What I’m glad about is that the interfaith movement has gone beyond just trying to get a Hindu and a Muslim to sit down with each other. We don’t necessarily want to spend our time talking about the next life but rather focus on the urgent issues that concern us all because we share this planet together.

I’m not against chanting prayers, but people are actually engaged in work in the poorest areas and areas of conflict, and struggling there, because that’s really where I think faith needs to be owned.

Multidisciplinary dialogue

I’ve been very concerned that we don’t just have religious leaders talking about peace—which I guess most of them are in favor of—but that we actually engage with people who have to make practical decisions. I remember some time ago I was asked to speak to the group Generals for Peace and found that very impressive because they were grappling with what the issues are and how we can actually build a better world.

I think all the key issues have a spiritual dimension. With the breakdown of families, drug issues, and certainly the environmental dilemmas, it seems to me that we need an entirely new relationship to nature. It seems to me that we need to be able to say, from the religious, spiritual side, a little more than just that we want to preserve the planet. We really need to look at the hard choices.

What is the issue of preserving the planet if it means perpetuating poverty in certain parts of the world? I think you can have sustainable development. It seems to me that the faith leaders can challenge the public in the West to accept change in their style of life so that other people can live more fully.

I was at a meeting recently about ‘responsible capitalism.’ I wasn’t quite sure the two things went together! There were people with great responsibility in business who were not aware that their decisions affect the livelihoods of hundreds of thousands of people. So we need to have this conversation.

What I think is the encouraging thing at the moment is that people from many walks of life are now aware that there is a moral dimension. Some years ago, Business Week printed an article about the need for a moral basis in economics.[vii] Of course, Adam Smith, who is quoted as favoring capitalism, wrote earlier about the moral basis of society. David Miliband, the British Foreign Secretary, says that capitalism has to have a social basis, within the structures of a strong society that controls the purpose of economics.

Procedural issues

What I think is now needed are detailed suggestions of how such an interfaith advisory body to the UN might work. I think a lot of thought has to be given to how an interreligious body is composed. Perhaps a working party should try to produce models for an interfaith advisory body. Among the issues to be addressed are the following:

How do you identify religious leaders—by office or by charisma? Would you ask the Archbishop of Canterbury to represent the Anglican Communion or Archbishop Desmond Tutu? My concern is that over time, religious leaders tend to become institutional leaders; in this context, how you can make room for what I call the charismatic leader versus a person who is a leader because of office? Sometimes the prophetic voice is important.

How do you ensure the participation of women, young people, and religious minorities? It would be sad if it was just a collection of elderly gentlemen. How we can ensure that it’s not just a body of elders but also represents prophetic voices? How does it ensure that young people are listened to? It would be nice to have one or two women, even if we haven’t got women bishops in the Church of England. How do we bring in the voices of minority religious groups? Perhaps I can take an example from Islam, which is not my religion. In the World Congress of Faiths we have some members of the Ahmadiyyah movement, which most Muslims reject. We’ve got to make sure it’s not just the big bodies of a religion that are represented.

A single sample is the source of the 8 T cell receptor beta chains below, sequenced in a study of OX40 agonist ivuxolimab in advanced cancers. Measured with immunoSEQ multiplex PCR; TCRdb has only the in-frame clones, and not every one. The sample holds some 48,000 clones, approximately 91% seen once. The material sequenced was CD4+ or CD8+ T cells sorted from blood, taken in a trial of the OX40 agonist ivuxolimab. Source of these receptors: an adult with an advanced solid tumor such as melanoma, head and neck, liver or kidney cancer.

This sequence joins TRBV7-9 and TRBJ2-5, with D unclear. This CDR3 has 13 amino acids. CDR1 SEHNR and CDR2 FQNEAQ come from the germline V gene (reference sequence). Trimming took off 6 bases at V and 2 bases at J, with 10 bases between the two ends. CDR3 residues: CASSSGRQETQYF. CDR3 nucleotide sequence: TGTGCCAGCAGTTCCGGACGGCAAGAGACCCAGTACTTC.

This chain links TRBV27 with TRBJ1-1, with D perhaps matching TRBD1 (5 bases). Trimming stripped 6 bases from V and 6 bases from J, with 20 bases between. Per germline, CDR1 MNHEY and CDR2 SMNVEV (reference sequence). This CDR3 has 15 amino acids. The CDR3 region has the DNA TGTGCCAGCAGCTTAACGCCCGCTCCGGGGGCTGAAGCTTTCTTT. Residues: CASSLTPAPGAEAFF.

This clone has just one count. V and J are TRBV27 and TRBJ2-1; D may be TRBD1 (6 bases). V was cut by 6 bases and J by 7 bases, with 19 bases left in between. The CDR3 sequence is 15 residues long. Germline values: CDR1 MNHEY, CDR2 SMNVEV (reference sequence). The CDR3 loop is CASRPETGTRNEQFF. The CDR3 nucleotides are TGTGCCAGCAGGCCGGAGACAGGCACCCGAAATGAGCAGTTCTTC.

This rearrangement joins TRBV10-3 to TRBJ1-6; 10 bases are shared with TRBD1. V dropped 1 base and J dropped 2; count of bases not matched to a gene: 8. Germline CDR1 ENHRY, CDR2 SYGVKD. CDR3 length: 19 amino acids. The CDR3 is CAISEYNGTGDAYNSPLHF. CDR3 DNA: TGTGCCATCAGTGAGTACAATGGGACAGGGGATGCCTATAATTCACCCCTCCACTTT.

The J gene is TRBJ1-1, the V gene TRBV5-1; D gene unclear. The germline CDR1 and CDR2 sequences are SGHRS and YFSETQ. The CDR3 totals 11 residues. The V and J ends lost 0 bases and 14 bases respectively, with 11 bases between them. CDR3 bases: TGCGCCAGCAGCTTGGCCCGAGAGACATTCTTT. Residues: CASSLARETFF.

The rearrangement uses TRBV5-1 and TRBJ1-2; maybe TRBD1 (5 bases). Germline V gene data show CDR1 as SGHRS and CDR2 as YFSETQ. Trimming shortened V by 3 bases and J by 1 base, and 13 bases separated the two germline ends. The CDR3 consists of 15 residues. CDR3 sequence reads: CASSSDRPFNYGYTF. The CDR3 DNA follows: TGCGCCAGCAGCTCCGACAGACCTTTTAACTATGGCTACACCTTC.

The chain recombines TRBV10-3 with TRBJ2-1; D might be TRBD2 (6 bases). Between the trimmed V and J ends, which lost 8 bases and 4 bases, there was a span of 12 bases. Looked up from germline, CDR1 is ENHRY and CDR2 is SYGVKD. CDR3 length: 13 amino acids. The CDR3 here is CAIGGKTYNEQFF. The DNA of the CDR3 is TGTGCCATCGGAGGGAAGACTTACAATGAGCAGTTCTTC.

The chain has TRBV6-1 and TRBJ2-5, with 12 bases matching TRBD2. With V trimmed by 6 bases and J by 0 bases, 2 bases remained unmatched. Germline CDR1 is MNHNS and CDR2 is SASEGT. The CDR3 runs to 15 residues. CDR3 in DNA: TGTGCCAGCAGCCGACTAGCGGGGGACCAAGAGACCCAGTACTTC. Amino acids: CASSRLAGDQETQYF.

How do you ensure that faith communities have the necessary expertise to translate lofty ideas into practical policies? There will also be a need to ensure that religious leaders do not try to usurp the role of heads of state and that nations do not use religion to give a cloak of respectability to questionable policies.

I wonder whether we need a permanent, ongoing body in the United Nations or whether, just as from time to time heads of state come to special events, the heads of the religious communities would come on occasion to the UN. I think that if that body of 40 or 50 people were working together on a regular basis, they would build up a new community of fellowship, and if there were some sort of trouble brewing between faiths in some part of the world, this community would serve as another resource network.

It seems to me that besides an annual meeting of leaders, there would be a need for each religion to have permanent representatives working together at the UN. I think we need to press for adequate staffing and adequate funding, so that it’s not just a token body. Careful thought is needed about the scope and nature of an interfaith advisory body, but the need for such a body is more urgent than ever.



[i] A Global Ethic, ed. Hans Küng and Karl-Josef Kuschel, SCM Press, 1993, p. 21.

[ii] In a similar vein at Dartmouth College on May 23, 1962, Dr. Martin Luther King, Jr., referred to the role of religion and education: “It may be true that the law cannot make a man love me; religion and education will have to do that. But if it keeps him from lynching me, and I think that's pretty important also.”

[iii] See reports of the Millennium World Peace Summit of Religious and Spiritual Leaders at http://www.millenniumpeacesummit.com.

[iv] At the 2001 annual meeting of the World Economic Forum in Davos, Switzerland, the Millennium World Peace Summit and the World Economic Forum announced the launching of a religious initiative to engage the world's religious leadership more directly in the work of the Forum.

[v] Douglas Johnston and Cynthia Sampson, ed., Religion: The Missing Element of Statecraft. (New York: Oxford University Press, 1995).

[vi] Tutu, Desmond: No Future Without Forgiveness. (New York: Doubleday, 1999).

[vii] Business Week’s chief economist has said that “A New Economy needs a new morality ... there’s a moral vacuum at the heart of the New Economy that needs to be filled.” Michael Mandel in Business Week, February 25, 2002, p. 115.